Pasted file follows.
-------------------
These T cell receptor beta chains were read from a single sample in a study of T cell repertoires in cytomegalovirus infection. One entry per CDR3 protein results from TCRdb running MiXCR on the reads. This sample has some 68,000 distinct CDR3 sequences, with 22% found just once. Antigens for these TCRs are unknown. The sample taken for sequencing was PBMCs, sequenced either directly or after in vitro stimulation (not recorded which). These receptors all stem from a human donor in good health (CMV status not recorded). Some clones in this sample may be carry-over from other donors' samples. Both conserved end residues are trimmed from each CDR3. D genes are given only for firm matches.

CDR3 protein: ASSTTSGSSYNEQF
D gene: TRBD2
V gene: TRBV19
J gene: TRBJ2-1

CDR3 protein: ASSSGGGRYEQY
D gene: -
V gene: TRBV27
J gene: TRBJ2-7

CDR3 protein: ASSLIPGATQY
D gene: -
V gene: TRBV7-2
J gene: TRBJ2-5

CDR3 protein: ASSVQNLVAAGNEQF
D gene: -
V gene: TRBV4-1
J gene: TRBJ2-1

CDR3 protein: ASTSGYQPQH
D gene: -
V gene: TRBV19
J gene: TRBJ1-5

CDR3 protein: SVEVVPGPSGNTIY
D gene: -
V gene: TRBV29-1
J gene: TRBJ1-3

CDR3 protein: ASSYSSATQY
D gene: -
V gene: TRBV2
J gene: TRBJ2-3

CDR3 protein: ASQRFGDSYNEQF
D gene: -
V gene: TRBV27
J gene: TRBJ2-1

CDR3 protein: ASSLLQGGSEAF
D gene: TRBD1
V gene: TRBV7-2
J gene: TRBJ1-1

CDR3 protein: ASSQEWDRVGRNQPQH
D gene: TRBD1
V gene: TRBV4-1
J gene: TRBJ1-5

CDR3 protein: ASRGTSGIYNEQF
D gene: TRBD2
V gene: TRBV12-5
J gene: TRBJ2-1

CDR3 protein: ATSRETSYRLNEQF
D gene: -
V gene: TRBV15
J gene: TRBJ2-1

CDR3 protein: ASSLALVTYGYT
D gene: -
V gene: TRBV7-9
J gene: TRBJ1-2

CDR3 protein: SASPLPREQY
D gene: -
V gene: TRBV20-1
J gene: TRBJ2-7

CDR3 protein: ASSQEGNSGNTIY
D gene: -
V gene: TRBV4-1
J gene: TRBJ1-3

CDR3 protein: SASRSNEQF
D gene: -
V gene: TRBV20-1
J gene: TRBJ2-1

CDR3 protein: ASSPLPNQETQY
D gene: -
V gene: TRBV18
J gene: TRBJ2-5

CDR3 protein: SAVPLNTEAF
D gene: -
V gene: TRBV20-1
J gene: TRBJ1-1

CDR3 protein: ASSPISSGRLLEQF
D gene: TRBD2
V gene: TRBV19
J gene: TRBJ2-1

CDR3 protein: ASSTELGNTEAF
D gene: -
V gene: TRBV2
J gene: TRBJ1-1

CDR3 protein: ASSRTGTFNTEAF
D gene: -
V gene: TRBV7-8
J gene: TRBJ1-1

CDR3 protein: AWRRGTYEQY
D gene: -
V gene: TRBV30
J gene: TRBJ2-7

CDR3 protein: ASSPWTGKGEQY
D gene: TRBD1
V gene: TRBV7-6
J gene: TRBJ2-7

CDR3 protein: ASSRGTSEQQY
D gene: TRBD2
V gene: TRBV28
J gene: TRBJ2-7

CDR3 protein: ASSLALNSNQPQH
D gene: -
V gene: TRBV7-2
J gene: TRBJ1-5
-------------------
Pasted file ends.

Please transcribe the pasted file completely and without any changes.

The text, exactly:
These T cell receptor beta chains were read from a single sample in a study of T cell repertoires in cytomegalovirus infection. One entry per CDR3 protein results from TCRdb running MiXCR on the reads. This sample has some 68,000 distinct CDR3 sequences, with 22% found just once. Antigens for these TCRs are unknown. The sample taken for sequencing was PBMCs, sequenced either directly or after in vitro stimulation (not recorded which). These receptors all stem from a human donor in good health (CMV status not recorded). Some clones in this sample may be carry-over from other donors' samples. Both conserved end residues are trimmed from each CDR3. D genes are given only for firm matches.

CDR3 protein: ASSTTSGSSYNEQF
D gene: TRBD2
V gene: TRBV19
J gene: TRBJ2-1

CDR3 protein: ASSSGGGRYEQY
D gene: -
V gene: TRBV27
J gene: TRBJ2-7

CDR3 protein: ASSLIPGATQY
D gene: -
V gene: TRBV7-2
J gene: TRBJ2-5

CDR3 protein: ASSVQNLVAAGNEQF
D gene: -
V gene: TRBV4-1
J gene: TRBJ2-1

CDR3 protein: ASTSGYQPQH
D gene: -
V gene: TRBV19
J gene: TRBJ1-5

CDR3 protein: SVEVVPGPSGNTIY
D gene: -
V gene: TRBV29-1
J gene: TRBJ1-3

CDR3 protein: ASSYSSATQY
D gene: -
V gene: TRBV2
J gene: TRBJ2-3

CDR3 protein: ASQRFGDSYNEQF
D gene: -
V gene: TRBV27
J gene: TRBJ2-1

CDR3 protein: ASSLLQGGSEAF
D gene: TRBD1
V gene: TRBV7-2
J gene: TRBJ1-1

CDR3 protein: ASSQEWDRVGRNQPQH
D gene: TRBD1
V gene: TRBV4-1
J gene: TRBJ1-5

CDR3 protein: ASRGTSGIYNEQF
D gene: TRBD2
V gene: TRBV12-5
J gene: TRBJ2-1

CDR3 protein: ATSRETSYRLNEQF
D gene: -
V gene: TRBV15
J gene: TRBJ2-1

CDR3 protein: ASSLALVTYGYT
D gene: -
V gene: TRBV7-9
J gene: TRBJ1-2

CDR3 protein: SASPLPREQY
D gene: -
V gene: TRBV20-1
J gene: TRBJ2-7

CDR3 protein: ASSQEGNSGNTIY
D gene: -
V gene: TRBV4-1
J gene: TRBJ1-3

CDR3 protein: SASRSNEQF
D gene: -
V gene: TRBV20-1
J gene: TRBJ2-1

CDR3 protein: ASSPLPNQETQY
D gene: -
V gene: TRBV18
J gene: TRBJ2-5

CDR3 protein: SAVPLNTEAF
D gene: -
V gene: TRBV20-1
J gene: TRBJ1-1

CDR3 protein: ASSPISSGRLLEQF
D gene: TRBD2
V gene: TRBV19
J gene: TRBJ2-1

CDR3 protein: ASSTELGNTEAF
D gene: -
V gene: TRBV2
J gene: TRBJ1-1

CDR3 protein: ASSRTGTFNTEAF
D gene: -
V gene: TRBV7-8
J gene: TRBJ1-1

CDR3 protein: AWRRGTYEQY
D gene: -
V gene: TRBV30
J gene: TRBJ2-7

CDR3 protein: ASSPWTGKGEQY
D gene: TRBD1
V gene: TRBV7-6
J gene: TRBJ2-7

CDR3 protein: ASSRGTSEQQY
D gene: TRBD2
V gene: TRBV28
J gene: TRBJ2-7

CDR3 protein: ASSLALNSNQPQH
D gene: -
V gene: TRBV7-2
J gene: TRBJ1-5